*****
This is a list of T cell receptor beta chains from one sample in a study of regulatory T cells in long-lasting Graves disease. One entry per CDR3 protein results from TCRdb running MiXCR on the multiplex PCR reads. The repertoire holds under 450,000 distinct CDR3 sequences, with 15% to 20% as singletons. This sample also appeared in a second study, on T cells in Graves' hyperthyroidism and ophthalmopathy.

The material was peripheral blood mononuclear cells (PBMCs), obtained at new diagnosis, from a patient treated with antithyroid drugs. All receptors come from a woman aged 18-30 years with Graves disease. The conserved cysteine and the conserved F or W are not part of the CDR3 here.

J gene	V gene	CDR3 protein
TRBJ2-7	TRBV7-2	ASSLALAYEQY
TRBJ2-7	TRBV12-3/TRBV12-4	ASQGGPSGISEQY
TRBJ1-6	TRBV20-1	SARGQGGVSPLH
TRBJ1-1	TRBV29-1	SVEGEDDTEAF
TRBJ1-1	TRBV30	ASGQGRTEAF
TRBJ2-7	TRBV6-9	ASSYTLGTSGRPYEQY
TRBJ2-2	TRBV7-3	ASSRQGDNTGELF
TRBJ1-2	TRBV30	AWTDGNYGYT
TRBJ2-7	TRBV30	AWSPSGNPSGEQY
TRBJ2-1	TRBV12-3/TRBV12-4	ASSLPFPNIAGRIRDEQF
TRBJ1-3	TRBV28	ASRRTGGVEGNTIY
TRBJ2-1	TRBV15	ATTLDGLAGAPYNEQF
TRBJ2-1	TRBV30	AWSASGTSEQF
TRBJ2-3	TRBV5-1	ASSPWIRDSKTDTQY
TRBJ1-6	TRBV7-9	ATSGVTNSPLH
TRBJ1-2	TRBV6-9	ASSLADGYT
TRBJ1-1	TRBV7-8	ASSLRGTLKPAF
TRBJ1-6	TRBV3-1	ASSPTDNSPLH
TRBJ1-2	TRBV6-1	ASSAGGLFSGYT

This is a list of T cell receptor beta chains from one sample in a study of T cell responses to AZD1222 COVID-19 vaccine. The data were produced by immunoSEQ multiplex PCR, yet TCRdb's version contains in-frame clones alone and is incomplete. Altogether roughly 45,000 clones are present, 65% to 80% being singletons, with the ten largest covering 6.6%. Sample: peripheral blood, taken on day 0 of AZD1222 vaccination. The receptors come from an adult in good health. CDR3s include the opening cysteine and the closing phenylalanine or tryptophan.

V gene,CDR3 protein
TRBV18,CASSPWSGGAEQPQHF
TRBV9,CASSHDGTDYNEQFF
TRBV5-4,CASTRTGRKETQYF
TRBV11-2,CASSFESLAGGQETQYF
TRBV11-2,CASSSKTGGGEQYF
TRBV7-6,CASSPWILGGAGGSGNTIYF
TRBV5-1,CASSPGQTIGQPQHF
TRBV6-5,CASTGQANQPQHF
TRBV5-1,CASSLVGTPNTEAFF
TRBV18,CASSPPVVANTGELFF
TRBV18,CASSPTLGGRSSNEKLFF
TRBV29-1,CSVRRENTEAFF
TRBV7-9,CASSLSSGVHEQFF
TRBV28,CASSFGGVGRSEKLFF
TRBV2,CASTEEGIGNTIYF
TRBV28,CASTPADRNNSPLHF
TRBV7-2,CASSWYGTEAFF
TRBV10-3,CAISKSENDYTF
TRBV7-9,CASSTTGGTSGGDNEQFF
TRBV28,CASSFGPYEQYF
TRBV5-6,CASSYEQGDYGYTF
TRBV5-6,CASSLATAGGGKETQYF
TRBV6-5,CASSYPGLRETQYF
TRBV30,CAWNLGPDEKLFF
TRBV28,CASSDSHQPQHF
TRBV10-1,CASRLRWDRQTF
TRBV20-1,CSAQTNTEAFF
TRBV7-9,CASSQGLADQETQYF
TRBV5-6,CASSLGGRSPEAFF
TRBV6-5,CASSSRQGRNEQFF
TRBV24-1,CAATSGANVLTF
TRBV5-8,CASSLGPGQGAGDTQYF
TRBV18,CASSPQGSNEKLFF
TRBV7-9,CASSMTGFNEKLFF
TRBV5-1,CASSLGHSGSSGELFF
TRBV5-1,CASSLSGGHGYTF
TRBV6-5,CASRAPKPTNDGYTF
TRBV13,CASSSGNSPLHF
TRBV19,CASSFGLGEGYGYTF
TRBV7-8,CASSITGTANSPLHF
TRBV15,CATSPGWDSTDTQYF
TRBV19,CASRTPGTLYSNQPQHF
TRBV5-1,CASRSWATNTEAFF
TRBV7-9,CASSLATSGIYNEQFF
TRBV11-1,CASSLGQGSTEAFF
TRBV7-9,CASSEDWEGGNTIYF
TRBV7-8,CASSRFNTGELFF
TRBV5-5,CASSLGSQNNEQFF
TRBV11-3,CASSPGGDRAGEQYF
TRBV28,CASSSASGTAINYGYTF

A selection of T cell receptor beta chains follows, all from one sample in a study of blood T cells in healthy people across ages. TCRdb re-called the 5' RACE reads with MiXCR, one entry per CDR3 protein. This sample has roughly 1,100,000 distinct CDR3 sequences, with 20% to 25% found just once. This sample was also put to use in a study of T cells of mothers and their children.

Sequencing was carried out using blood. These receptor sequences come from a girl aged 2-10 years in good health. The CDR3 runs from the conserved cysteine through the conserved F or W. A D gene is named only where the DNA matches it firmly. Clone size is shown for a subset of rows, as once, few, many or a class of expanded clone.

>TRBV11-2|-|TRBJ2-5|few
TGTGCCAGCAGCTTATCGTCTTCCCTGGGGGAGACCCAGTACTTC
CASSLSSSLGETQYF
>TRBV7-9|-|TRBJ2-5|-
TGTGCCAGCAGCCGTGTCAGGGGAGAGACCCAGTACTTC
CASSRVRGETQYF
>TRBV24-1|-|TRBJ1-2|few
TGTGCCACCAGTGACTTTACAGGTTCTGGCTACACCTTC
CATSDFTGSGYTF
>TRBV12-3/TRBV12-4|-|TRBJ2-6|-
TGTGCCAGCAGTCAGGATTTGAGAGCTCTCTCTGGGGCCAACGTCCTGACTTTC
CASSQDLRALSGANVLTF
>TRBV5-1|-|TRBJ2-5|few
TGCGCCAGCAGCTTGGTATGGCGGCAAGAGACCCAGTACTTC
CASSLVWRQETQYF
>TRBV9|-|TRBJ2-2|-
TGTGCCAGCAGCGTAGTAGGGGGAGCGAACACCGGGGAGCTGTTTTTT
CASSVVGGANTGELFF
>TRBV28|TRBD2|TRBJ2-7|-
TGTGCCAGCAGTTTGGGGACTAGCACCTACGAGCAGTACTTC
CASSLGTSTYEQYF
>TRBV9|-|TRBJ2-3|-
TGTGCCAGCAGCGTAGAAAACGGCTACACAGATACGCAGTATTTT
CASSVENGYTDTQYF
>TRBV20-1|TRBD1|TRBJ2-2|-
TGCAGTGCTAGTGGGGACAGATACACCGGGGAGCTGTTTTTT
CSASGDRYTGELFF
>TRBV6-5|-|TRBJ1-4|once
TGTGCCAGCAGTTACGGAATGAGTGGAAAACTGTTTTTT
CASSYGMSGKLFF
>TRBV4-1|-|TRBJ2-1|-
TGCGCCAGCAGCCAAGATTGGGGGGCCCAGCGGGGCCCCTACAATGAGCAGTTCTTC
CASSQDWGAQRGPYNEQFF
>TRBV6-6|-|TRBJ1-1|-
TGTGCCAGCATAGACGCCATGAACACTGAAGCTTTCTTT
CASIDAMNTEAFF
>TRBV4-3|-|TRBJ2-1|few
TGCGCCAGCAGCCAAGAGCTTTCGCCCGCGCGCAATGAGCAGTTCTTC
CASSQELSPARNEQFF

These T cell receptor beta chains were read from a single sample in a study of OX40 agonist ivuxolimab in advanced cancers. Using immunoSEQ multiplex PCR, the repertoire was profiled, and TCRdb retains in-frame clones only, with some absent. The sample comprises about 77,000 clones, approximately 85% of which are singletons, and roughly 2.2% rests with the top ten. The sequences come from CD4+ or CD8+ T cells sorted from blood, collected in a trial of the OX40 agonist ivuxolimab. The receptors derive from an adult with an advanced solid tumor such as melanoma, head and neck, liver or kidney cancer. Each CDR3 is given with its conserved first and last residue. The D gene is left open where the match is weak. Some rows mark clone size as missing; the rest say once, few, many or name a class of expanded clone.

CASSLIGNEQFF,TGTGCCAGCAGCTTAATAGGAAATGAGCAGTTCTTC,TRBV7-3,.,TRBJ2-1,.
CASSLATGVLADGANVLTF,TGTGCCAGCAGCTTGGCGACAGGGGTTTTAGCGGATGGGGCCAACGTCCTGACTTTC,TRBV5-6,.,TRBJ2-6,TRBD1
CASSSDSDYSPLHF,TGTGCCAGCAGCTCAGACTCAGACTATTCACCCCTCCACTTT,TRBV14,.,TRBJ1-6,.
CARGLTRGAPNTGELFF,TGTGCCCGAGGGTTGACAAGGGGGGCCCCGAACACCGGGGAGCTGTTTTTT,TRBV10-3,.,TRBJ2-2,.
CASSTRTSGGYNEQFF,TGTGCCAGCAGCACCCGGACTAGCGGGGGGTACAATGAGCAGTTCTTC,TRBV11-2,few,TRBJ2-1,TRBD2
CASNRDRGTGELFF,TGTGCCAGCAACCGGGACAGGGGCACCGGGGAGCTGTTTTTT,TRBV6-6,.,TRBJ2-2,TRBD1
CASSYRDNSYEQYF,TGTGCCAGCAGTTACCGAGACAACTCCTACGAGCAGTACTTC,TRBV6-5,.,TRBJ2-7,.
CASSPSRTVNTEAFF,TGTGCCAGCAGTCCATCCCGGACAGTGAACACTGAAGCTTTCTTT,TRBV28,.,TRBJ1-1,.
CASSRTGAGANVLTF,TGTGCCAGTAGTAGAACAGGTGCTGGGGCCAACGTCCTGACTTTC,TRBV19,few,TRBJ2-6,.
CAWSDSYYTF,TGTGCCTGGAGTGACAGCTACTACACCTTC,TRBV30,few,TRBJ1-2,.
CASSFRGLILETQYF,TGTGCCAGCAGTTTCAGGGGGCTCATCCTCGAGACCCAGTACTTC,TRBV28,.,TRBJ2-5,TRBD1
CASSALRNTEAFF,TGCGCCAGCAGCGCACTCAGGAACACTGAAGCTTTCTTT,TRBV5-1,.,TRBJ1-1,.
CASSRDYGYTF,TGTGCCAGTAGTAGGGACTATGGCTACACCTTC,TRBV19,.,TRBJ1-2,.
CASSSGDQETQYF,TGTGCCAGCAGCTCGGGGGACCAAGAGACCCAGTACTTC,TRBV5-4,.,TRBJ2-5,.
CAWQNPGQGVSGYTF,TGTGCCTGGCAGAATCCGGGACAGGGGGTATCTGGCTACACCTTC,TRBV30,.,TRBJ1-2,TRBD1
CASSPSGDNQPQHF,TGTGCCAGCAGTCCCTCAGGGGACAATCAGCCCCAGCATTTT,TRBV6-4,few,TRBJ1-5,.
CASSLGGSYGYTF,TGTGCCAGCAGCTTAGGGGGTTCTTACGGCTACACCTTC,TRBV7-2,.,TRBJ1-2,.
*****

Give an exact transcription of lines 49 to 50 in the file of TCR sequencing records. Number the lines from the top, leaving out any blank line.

TRBV28,CASSDSHQPQHF
TRBV10-1,CASRLRWDRQTF